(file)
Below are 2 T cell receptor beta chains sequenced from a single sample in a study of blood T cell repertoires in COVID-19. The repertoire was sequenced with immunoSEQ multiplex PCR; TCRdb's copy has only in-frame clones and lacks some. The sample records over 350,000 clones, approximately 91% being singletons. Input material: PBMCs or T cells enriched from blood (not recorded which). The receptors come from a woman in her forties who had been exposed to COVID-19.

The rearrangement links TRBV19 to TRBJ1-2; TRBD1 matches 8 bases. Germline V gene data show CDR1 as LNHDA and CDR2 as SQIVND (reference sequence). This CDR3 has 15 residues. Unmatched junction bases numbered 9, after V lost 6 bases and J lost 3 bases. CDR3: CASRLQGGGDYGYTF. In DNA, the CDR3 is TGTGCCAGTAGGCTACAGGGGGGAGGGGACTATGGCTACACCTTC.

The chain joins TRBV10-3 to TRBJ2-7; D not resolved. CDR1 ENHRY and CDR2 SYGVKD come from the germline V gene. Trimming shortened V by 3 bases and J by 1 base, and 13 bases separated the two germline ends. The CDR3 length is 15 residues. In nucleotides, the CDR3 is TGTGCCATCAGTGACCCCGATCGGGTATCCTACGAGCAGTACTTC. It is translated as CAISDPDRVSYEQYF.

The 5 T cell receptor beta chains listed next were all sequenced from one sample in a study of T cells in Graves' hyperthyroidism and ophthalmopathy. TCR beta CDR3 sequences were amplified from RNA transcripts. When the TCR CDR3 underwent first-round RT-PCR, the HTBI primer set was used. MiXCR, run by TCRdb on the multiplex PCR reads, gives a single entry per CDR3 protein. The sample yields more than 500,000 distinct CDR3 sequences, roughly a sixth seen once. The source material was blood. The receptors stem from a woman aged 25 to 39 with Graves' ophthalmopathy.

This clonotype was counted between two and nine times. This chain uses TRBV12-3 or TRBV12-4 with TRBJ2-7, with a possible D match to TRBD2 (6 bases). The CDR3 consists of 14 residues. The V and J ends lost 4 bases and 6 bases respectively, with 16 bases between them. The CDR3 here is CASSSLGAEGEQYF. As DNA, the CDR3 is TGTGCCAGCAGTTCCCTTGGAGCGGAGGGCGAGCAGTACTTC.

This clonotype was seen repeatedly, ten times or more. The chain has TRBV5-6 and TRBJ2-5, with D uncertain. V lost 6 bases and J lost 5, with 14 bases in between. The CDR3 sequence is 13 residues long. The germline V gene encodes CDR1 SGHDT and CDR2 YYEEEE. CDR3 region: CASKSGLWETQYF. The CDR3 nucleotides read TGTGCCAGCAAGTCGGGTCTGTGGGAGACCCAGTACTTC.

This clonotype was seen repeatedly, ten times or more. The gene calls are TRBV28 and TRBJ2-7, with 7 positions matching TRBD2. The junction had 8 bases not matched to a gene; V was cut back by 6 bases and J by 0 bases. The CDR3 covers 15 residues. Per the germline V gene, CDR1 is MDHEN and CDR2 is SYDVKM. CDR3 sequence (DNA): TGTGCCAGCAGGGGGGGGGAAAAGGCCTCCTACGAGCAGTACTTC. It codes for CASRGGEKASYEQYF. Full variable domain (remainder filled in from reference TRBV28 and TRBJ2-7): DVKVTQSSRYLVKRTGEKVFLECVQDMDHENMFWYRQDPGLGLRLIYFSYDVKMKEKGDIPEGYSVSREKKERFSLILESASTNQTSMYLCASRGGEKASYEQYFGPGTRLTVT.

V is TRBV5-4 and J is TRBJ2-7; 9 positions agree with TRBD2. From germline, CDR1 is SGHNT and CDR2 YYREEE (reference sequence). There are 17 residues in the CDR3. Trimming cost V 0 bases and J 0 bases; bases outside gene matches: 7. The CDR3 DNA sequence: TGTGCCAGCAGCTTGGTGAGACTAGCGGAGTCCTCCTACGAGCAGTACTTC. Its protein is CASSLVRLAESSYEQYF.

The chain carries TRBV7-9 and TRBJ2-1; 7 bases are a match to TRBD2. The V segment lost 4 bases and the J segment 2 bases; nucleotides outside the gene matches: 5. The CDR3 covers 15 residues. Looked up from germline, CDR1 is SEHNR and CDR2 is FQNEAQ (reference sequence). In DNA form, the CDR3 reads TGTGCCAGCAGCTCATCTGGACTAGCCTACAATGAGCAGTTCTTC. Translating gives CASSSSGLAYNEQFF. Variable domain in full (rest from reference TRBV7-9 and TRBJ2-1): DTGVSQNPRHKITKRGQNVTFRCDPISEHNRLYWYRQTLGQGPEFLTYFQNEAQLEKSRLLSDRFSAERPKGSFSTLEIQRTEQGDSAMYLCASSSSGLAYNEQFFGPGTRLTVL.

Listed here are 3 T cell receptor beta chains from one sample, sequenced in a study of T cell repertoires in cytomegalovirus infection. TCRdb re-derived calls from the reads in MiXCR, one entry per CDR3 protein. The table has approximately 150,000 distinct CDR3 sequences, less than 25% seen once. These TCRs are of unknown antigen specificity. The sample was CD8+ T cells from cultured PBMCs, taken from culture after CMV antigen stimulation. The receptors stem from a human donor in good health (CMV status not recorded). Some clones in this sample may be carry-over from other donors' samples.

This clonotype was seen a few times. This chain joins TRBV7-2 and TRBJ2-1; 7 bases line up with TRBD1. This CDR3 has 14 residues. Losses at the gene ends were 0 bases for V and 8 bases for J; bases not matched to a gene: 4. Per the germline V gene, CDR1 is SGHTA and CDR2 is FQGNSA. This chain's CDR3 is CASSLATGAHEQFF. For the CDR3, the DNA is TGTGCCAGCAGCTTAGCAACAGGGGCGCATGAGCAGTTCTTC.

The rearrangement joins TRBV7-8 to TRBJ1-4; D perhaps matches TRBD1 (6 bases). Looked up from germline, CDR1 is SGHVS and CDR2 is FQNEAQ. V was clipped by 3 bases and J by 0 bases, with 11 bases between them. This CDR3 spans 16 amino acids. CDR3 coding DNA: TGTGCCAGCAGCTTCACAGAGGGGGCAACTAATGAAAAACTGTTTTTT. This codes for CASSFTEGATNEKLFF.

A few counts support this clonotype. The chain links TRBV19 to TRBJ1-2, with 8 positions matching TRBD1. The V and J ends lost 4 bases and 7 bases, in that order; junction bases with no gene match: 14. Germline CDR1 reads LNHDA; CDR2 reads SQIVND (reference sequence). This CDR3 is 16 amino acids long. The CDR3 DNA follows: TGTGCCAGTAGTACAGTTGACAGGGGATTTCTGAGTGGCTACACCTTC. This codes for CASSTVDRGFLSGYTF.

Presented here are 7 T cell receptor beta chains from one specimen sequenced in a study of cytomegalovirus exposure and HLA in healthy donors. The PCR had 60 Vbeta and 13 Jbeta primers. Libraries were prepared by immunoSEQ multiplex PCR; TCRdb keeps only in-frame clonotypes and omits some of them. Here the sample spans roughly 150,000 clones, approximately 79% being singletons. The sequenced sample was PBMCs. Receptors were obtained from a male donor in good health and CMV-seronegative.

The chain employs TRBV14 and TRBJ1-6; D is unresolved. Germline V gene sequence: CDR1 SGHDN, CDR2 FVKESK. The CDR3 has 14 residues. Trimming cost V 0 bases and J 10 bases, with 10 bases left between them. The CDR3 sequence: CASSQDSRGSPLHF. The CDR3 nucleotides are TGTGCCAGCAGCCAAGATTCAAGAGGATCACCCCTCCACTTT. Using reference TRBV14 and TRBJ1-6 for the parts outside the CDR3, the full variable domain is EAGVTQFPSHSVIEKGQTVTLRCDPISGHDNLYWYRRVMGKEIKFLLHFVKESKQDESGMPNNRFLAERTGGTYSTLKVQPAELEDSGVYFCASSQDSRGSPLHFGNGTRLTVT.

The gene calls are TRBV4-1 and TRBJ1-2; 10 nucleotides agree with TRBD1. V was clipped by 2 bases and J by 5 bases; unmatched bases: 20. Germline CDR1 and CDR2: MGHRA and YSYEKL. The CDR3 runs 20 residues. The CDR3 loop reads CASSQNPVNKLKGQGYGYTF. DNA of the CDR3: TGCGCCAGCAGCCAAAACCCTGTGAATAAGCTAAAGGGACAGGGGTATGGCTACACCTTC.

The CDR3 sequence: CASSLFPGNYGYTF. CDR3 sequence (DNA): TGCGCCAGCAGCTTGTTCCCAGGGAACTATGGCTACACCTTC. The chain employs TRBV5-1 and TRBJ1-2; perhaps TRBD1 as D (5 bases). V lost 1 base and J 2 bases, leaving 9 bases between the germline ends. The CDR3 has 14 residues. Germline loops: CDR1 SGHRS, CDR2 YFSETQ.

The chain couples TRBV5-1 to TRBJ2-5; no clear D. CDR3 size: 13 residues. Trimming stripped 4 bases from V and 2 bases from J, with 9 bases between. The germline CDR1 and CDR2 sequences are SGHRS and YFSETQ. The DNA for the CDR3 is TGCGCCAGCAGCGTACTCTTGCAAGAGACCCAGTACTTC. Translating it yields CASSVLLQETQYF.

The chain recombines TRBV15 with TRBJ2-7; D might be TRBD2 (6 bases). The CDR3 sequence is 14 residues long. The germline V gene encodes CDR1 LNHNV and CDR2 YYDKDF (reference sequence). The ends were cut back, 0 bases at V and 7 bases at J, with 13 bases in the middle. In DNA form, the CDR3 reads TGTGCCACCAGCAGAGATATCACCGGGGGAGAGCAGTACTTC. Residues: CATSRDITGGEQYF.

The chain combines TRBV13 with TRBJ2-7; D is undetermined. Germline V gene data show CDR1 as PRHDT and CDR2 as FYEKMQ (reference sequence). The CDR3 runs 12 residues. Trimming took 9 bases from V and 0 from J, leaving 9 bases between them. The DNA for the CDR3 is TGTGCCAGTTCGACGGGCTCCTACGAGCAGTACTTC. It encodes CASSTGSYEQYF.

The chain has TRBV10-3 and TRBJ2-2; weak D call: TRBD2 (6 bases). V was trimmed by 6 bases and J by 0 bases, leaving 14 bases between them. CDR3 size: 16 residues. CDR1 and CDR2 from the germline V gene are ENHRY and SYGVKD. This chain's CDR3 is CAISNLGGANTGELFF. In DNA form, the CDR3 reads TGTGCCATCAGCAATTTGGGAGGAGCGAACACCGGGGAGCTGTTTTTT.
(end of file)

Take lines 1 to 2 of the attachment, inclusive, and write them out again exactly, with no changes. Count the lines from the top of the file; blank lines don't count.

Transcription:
Below are 2 T cell receptor beta chains sequenced from a single sample in a study of blood T cell repertoires in COVID-19. The repertoire was sequenced with immunoSEQ multiplex PCR; TCRdb's copy has only in-frame clones and lacks some. The sample records over 350,000 clones, approximately 91% being singletons. Input material: PBMCs or T cells enriched from blood (not recorded which). The receptors come from a woman in her forties who had been exposed to COVID-19.

The rearrangement links TRBV19 to TRBJ1-2; TRBD1 matches 8 bases. Germline V gene data show CDR1 as LNHDA and CDR2 as SQIVND (reference sequence). This CDR3 has 15 residues. Unmatched junction bases numbered 9, after V lost 6 bases and J lost 3 bases. CDR3: CASRLQGGGDYGYTF. In DNA, the CDR3 is TGTGCCAGTAGGCTACAGGGGGGAGGGGACTATGGCTACACCTTC.